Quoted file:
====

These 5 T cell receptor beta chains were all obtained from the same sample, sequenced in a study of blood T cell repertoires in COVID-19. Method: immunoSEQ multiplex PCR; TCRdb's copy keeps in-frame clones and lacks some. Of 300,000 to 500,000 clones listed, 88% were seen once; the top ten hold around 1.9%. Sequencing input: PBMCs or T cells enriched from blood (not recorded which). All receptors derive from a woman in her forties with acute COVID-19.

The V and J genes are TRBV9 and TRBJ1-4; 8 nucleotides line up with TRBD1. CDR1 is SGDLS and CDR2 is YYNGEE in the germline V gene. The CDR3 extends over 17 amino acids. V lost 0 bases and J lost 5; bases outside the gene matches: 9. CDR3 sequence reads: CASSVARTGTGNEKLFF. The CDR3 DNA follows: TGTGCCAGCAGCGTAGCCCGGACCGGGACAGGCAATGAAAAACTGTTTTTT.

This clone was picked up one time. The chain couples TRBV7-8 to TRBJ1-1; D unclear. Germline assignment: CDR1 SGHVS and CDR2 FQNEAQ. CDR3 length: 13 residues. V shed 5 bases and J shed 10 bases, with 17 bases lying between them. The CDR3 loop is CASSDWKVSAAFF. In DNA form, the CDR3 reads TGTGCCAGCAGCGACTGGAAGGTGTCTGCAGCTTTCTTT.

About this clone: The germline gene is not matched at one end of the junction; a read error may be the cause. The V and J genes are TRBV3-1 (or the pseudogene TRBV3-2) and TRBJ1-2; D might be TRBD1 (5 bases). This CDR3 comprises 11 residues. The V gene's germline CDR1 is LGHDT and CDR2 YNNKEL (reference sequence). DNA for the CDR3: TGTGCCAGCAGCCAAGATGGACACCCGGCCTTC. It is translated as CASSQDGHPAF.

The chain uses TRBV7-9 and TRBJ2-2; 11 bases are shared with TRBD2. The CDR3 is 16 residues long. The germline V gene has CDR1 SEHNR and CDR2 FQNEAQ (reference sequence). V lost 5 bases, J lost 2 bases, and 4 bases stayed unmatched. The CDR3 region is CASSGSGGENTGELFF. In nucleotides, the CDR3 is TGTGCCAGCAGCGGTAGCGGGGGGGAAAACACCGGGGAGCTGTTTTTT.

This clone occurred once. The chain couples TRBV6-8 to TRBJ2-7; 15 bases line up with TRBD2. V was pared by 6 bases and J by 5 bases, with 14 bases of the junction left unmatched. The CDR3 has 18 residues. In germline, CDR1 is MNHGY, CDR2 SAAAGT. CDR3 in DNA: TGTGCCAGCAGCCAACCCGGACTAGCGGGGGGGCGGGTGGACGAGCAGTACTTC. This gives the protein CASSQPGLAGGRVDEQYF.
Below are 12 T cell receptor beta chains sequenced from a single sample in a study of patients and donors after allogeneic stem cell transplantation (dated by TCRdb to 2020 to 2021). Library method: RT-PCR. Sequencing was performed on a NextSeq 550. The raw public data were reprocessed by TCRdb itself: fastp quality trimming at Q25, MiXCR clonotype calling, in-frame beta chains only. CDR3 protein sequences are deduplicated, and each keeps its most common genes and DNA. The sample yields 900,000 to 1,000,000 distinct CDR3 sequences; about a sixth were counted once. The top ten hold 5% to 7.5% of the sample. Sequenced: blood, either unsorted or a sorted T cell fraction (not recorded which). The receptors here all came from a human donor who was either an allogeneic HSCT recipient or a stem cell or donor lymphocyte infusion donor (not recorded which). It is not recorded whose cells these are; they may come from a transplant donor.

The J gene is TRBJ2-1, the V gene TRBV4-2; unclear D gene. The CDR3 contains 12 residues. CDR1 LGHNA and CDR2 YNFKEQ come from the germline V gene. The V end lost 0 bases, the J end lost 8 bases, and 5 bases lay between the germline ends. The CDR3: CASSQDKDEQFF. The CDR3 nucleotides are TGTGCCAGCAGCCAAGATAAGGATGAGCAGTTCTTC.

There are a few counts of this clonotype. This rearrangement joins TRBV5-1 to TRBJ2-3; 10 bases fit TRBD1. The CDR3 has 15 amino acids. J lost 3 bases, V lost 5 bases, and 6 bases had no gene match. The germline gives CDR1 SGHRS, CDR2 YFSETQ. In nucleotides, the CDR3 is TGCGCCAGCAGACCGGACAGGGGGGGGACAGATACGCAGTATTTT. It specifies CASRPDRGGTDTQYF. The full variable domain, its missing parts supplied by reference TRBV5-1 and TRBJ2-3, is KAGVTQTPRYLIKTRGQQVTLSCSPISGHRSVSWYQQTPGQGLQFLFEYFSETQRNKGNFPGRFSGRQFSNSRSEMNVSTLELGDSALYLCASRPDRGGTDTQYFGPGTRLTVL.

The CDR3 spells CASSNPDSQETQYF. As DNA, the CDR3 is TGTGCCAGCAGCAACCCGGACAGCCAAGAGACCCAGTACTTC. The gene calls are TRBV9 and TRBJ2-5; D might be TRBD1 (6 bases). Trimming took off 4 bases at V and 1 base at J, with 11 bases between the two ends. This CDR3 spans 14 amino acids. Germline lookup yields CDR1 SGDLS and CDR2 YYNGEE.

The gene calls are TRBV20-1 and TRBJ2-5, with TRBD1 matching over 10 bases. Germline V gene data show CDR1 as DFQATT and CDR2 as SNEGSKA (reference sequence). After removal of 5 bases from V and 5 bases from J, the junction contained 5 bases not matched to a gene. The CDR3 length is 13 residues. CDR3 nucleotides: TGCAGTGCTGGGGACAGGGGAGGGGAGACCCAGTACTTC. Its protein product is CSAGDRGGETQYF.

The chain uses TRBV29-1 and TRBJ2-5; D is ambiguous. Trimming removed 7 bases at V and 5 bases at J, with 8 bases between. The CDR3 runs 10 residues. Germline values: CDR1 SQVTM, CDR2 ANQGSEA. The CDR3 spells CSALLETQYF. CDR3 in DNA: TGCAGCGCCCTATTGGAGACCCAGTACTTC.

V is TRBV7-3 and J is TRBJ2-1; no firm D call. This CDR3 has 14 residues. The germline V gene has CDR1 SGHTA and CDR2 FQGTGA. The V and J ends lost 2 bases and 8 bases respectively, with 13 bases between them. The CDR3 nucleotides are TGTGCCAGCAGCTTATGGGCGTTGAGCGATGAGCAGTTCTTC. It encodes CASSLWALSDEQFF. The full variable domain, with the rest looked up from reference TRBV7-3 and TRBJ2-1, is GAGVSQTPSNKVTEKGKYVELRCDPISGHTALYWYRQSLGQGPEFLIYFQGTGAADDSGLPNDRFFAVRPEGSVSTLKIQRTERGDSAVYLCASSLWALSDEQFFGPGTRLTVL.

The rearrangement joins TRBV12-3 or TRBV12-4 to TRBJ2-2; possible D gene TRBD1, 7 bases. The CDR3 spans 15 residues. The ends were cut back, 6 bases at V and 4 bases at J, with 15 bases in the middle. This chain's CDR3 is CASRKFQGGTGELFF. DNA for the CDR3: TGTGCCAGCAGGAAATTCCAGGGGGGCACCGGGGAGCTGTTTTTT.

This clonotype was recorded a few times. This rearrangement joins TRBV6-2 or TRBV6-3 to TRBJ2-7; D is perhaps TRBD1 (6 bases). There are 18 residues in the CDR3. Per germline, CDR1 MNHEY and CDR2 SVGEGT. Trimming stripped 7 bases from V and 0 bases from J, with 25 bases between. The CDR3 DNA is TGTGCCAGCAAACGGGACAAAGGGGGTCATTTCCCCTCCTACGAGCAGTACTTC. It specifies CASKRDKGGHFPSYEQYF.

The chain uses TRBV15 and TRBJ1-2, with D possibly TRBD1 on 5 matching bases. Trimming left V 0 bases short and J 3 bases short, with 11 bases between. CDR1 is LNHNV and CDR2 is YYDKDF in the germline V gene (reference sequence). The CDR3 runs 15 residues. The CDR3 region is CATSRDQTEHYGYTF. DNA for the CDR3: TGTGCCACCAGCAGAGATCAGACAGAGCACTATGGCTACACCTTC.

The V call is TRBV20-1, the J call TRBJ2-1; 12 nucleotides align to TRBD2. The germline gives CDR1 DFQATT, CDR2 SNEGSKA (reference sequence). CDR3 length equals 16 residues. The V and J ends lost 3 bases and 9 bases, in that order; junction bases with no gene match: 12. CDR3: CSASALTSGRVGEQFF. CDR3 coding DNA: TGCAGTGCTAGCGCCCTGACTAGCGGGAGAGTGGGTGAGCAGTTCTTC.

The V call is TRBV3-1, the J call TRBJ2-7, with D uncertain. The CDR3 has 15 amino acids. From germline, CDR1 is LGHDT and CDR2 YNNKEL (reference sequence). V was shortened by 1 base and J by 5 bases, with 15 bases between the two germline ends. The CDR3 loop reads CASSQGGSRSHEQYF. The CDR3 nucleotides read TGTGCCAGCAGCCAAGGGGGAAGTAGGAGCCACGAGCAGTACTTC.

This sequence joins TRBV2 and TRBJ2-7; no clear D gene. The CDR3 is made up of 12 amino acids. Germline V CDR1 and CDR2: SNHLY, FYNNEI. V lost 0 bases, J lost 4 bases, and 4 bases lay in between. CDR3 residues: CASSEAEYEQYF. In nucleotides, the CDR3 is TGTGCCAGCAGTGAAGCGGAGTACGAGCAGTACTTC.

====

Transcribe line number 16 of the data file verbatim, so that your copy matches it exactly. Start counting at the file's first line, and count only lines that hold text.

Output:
The chain uses TRBV15 and TRBJ1-2, with D possibly TRBD1 on 5 matching bases. Trimming left V 0 bases short and J 3 bases short, with 11 bases between. CDR1 is LNHNV and CDR2 is YYDKDF in the germline V gene (reference sequence). The CDR3 runs 15 residues. The CDR3 region is CATSRDQTEHYGYTF. DNA for the CDR3: TGTGCCACCAGCAGAGATCAGACAGAGCACTATGGCTACACCTTC.